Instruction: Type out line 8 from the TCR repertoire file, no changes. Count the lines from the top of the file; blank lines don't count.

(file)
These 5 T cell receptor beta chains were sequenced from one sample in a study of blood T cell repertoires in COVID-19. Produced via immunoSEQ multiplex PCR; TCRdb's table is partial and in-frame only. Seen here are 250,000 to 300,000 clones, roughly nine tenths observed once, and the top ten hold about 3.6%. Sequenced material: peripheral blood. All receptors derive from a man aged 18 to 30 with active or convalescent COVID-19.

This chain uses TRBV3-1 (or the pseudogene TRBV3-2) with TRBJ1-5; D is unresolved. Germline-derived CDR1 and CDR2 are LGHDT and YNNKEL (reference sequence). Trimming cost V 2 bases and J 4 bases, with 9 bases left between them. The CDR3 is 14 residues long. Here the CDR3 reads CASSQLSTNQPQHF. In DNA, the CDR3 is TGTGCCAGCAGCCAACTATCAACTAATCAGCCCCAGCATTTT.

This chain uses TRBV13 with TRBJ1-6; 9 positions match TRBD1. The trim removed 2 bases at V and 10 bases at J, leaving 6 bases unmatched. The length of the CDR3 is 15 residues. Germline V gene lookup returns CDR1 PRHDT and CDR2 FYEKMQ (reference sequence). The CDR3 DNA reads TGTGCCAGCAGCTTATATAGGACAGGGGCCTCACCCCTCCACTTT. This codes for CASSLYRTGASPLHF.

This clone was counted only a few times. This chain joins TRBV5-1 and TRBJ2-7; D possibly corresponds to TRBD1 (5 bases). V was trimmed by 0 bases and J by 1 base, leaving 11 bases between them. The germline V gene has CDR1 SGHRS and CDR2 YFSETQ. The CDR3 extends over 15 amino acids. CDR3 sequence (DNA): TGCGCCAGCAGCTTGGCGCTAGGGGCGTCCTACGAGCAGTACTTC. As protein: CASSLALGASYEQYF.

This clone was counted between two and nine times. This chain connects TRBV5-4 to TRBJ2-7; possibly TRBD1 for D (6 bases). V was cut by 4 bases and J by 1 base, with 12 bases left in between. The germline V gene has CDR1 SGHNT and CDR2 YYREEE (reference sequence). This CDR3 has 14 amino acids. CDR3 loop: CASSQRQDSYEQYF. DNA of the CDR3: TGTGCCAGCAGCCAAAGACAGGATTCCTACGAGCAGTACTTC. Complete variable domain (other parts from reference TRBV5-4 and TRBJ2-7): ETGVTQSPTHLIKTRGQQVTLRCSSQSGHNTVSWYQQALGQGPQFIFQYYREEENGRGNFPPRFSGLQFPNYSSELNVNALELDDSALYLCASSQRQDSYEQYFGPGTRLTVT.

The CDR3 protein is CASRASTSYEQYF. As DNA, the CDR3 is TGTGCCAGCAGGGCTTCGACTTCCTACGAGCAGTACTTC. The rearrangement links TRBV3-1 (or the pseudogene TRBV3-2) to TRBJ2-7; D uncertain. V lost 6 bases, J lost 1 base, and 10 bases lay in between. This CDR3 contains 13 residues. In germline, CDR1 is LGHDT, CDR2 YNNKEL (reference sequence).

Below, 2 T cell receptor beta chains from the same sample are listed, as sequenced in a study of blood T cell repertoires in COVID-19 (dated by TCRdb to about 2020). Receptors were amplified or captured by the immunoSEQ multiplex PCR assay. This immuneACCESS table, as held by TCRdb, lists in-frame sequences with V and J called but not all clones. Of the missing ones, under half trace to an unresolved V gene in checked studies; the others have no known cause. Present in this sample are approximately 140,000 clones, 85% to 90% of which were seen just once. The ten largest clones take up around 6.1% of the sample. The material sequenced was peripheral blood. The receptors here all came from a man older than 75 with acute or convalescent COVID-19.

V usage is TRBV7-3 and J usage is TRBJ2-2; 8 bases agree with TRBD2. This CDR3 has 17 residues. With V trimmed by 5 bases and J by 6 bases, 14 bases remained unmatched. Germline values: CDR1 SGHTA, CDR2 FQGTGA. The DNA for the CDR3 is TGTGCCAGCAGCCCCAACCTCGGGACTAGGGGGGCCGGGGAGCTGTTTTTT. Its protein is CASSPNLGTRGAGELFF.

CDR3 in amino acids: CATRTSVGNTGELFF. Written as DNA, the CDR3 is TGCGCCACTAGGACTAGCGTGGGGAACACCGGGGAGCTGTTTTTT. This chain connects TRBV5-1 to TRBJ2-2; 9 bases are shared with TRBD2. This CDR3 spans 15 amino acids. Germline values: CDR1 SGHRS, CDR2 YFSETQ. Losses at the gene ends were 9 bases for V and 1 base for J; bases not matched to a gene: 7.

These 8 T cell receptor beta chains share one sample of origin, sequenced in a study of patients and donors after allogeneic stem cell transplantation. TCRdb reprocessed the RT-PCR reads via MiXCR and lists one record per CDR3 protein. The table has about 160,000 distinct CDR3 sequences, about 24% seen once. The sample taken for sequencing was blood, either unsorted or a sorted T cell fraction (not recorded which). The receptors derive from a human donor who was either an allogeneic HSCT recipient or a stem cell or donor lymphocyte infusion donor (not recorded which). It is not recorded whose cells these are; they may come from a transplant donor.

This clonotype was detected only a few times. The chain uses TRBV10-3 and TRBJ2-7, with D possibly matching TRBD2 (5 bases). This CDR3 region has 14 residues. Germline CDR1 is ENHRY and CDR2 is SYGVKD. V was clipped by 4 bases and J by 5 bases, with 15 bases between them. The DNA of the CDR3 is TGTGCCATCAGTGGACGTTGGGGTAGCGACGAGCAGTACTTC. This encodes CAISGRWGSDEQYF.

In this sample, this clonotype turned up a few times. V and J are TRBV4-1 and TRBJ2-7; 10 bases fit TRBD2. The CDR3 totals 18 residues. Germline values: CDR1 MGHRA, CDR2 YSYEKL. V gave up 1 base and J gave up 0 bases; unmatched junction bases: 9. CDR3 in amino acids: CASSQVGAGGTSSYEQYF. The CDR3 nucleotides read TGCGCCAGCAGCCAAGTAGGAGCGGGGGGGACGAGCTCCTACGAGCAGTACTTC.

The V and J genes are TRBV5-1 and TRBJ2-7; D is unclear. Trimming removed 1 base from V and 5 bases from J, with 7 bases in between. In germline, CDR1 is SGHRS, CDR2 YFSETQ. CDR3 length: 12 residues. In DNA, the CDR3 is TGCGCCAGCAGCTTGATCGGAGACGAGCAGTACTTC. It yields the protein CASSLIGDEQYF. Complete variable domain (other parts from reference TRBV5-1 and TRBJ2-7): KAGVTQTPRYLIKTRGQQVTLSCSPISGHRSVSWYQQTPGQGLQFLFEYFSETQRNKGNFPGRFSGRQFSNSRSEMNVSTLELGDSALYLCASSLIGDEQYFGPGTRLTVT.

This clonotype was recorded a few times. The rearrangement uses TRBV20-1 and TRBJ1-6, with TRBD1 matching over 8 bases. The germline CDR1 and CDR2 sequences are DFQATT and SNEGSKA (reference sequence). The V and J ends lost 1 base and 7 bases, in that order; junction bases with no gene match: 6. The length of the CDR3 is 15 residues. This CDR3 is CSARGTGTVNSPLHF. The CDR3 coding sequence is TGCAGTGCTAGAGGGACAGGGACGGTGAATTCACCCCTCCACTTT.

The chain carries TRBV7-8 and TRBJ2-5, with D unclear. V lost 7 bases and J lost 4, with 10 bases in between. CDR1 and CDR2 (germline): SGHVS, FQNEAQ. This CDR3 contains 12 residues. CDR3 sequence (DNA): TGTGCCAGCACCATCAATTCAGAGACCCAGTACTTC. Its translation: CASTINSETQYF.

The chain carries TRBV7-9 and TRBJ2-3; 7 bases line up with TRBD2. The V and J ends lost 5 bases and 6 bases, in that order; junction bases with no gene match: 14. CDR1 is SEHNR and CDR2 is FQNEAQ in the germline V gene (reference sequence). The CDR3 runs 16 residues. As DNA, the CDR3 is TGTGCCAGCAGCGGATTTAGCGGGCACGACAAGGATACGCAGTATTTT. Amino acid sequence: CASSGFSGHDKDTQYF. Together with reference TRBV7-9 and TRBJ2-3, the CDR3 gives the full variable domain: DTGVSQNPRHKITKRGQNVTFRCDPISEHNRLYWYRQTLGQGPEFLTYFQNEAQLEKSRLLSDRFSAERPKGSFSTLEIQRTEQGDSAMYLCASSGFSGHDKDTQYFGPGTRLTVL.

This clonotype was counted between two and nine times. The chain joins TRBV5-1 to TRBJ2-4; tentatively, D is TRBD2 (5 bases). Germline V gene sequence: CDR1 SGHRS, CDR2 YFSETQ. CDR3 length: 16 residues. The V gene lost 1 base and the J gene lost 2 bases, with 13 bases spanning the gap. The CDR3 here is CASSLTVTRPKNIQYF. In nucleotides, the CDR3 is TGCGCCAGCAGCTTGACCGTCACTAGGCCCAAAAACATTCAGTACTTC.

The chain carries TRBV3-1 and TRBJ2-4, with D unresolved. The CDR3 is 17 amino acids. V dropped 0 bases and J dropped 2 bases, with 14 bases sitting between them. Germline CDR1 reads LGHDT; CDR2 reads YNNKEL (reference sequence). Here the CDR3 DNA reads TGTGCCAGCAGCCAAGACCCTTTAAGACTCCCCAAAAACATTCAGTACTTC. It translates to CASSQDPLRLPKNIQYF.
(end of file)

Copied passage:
V usage is TRBV7-3 and J usage is TRBJ2-2; 8 bases agree with TRBD2. This CDR3 has 17 residues. With V trimmed by 5 bases and J by 6 bases, 14 bases remained unmatched. Germline values: CDR1 SGHTA, CDR2 FQGTGA. The DNA for the CDR3 is TGTGCCAGCAGCCCCAACCTCGGGACTAGGGGGGCCGGGGAGCTGTTTTTT. Its protein is CASSPNLGTRGAGELFF.